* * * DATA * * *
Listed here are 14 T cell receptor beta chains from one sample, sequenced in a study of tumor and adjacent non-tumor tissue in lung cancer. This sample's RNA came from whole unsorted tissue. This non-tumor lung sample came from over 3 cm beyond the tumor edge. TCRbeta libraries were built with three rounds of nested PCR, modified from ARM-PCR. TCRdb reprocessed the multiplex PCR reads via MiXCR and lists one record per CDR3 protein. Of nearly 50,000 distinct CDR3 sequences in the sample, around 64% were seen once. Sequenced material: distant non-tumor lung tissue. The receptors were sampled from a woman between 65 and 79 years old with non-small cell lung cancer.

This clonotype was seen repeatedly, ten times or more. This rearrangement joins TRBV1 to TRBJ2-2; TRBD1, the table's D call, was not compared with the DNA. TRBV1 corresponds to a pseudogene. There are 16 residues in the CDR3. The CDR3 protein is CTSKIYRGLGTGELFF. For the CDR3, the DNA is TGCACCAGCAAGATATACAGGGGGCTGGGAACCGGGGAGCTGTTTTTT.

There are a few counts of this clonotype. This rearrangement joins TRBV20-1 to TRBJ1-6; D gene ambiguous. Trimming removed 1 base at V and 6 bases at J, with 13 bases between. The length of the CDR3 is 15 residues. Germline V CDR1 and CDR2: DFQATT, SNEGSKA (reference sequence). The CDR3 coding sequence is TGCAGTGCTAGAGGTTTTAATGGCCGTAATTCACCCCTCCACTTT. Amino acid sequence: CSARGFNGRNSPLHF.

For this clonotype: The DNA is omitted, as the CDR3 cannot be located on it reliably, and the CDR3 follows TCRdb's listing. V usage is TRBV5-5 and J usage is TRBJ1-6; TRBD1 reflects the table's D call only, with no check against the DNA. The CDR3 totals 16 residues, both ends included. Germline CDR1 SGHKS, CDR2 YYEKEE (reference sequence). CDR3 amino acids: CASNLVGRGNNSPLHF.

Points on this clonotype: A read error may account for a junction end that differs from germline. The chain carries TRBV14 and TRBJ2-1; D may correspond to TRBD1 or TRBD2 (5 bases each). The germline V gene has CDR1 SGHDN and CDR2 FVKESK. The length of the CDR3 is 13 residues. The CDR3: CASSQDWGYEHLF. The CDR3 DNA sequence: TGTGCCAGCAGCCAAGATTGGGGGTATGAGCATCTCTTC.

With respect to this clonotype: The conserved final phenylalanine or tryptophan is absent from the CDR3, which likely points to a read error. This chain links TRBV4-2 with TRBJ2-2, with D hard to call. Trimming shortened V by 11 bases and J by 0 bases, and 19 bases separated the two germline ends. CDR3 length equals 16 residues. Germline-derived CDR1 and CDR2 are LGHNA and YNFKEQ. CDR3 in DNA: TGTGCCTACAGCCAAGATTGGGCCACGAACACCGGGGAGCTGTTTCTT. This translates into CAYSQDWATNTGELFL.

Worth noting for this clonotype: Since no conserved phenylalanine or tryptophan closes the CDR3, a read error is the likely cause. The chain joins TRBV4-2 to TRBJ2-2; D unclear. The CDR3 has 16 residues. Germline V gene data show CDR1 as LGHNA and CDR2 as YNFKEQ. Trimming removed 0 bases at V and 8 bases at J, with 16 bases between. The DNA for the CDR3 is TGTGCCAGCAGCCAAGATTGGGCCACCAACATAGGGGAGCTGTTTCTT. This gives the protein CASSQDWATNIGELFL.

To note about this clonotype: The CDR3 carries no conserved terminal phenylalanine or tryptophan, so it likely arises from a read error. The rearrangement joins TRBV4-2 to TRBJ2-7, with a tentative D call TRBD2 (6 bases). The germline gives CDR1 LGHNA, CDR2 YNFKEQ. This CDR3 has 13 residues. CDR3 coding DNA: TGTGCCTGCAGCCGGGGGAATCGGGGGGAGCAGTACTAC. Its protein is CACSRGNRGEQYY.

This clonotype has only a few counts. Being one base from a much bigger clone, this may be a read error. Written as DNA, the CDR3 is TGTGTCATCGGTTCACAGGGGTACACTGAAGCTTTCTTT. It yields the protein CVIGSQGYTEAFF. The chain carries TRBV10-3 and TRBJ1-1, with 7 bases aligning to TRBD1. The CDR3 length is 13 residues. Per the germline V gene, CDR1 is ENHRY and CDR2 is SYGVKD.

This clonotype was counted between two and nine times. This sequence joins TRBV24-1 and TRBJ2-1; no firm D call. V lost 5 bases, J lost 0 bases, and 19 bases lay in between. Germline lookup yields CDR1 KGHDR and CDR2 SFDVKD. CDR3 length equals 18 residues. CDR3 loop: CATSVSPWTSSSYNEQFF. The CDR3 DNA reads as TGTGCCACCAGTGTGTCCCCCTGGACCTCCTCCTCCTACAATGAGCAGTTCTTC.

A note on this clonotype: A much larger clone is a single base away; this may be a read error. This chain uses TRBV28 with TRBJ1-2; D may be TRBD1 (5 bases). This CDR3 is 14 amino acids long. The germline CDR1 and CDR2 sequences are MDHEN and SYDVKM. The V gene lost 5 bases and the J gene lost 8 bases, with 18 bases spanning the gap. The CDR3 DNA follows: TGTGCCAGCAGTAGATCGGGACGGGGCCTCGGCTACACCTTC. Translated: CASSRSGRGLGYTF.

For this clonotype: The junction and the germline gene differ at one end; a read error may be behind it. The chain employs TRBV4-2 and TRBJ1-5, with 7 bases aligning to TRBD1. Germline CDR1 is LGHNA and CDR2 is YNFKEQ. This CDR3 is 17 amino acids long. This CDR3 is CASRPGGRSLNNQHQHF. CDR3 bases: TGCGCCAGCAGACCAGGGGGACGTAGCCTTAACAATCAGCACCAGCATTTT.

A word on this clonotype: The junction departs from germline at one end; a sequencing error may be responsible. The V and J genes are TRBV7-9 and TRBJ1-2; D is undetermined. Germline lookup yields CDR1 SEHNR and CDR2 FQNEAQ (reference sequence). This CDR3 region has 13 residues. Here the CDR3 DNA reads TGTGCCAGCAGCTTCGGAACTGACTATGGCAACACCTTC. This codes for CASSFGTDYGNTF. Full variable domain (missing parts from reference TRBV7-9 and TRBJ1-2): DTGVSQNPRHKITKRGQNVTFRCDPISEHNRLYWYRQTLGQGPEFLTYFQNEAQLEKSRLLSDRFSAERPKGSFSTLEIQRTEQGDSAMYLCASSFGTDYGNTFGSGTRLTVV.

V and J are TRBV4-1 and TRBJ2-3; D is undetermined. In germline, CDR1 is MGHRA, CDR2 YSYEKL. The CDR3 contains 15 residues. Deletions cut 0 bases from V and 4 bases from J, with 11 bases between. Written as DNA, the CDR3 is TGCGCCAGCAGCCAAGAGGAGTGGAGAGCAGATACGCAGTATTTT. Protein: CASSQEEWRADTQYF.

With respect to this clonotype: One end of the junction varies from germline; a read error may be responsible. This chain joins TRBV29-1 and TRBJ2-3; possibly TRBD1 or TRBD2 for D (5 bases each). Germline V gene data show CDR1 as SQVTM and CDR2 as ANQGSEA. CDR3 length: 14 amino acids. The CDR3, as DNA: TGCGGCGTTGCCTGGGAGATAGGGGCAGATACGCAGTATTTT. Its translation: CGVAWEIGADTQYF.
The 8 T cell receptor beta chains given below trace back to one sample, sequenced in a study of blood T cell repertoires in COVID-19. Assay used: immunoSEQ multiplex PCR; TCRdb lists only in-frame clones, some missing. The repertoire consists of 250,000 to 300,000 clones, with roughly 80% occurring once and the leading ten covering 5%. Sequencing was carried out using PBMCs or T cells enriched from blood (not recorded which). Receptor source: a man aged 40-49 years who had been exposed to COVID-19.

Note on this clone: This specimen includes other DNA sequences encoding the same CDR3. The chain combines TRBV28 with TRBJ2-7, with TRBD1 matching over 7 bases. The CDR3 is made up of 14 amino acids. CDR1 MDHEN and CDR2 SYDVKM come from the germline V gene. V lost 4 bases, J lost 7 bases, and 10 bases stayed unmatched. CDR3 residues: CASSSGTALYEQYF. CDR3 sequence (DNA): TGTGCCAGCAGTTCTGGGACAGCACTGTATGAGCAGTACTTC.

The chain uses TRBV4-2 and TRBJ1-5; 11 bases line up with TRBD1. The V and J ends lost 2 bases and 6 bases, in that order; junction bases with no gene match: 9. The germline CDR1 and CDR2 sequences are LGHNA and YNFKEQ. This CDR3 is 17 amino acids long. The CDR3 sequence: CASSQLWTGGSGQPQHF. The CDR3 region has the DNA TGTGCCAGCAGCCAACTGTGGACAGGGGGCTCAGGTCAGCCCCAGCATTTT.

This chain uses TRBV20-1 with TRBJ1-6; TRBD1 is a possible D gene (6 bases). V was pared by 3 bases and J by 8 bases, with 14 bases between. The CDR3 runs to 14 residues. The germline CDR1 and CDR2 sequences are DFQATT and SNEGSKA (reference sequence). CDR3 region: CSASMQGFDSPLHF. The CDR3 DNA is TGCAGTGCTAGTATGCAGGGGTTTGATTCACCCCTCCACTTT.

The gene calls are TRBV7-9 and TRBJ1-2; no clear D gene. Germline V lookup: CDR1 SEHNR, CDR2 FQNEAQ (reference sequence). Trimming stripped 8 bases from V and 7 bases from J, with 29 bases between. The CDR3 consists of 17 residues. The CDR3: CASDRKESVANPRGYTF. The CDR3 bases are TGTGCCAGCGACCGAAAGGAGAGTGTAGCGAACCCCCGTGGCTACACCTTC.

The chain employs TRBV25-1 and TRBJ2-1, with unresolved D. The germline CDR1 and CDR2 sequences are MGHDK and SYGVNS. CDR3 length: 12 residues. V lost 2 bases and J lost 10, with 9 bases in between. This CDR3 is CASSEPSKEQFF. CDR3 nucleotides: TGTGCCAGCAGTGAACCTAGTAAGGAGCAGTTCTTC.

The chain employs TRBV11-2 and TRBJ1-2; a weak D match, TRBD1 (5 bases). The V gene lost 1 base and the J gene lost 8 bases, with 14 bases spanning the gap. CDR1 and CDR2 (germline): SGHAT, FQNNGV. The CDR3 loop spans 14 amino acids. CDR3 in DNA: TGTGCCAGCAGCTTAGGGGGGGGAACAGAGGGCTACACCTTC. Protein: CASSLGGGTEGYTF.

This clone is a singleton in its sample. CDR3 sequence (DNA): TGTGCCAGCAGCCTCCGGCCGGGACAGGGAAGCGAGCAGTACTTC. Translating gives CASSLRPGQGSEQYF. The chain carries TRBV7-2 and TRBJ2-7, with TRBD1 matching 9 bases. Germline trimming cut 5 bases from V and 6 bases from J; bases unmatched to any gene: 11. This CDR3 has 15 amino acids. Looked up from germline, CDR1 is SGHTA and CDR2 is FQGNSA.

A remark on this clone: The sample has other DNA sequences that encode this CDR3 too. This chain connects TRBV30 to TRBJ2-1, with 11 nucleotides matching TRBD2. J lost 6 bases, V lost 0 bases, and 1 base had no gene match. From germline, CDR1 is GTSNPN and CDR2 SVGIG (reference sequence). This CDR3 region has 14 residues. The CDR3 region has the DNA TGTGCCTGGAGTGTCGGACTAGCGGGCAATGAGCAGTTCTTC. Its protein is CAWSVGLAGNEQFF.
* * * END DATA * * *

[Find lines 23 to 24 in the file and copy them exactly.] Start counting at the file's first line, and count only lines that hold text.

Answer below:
This clone is a singleton in its sample. CDR3 sequence (DNA): TGTGCCAGCAGCCTCCGGCCGGGACAGGGAAGCGAGCAGTACTTC. Translating gives CASSLRPGQGSEQYF. The chain carries TRBV7-2 and TRBJ2-7, with TRBD1 matching 9 bases. Germline trimming cut 5 bases from V and 6 bases from J; bases unmatched to any gene: 11. This CDR3 has 15 amino acids. Looked up from germline, CDR1 is SGHTA and CDR2 is FQGNSA.

A remark on this clone: The sample has other DNA sequences that encode this CDR3 too. This chain connects TRBV30 to TRBJ2-1, with 11 nucleotides matching TRBD2. J lost 6 bases, V lost 0 bases, and 1 base had no gene match. From germline, CDR1 is GTSNPN and CDR2 SVGIG (reference sequence). This CDR3 region has 14 residues. The CDR3 region has the DNA TGTGCCTGGAGTGTCGGACTAGCGGGCAATGAGCAGTTCTTC. Its protein is CAWSVGLAGNEQFF.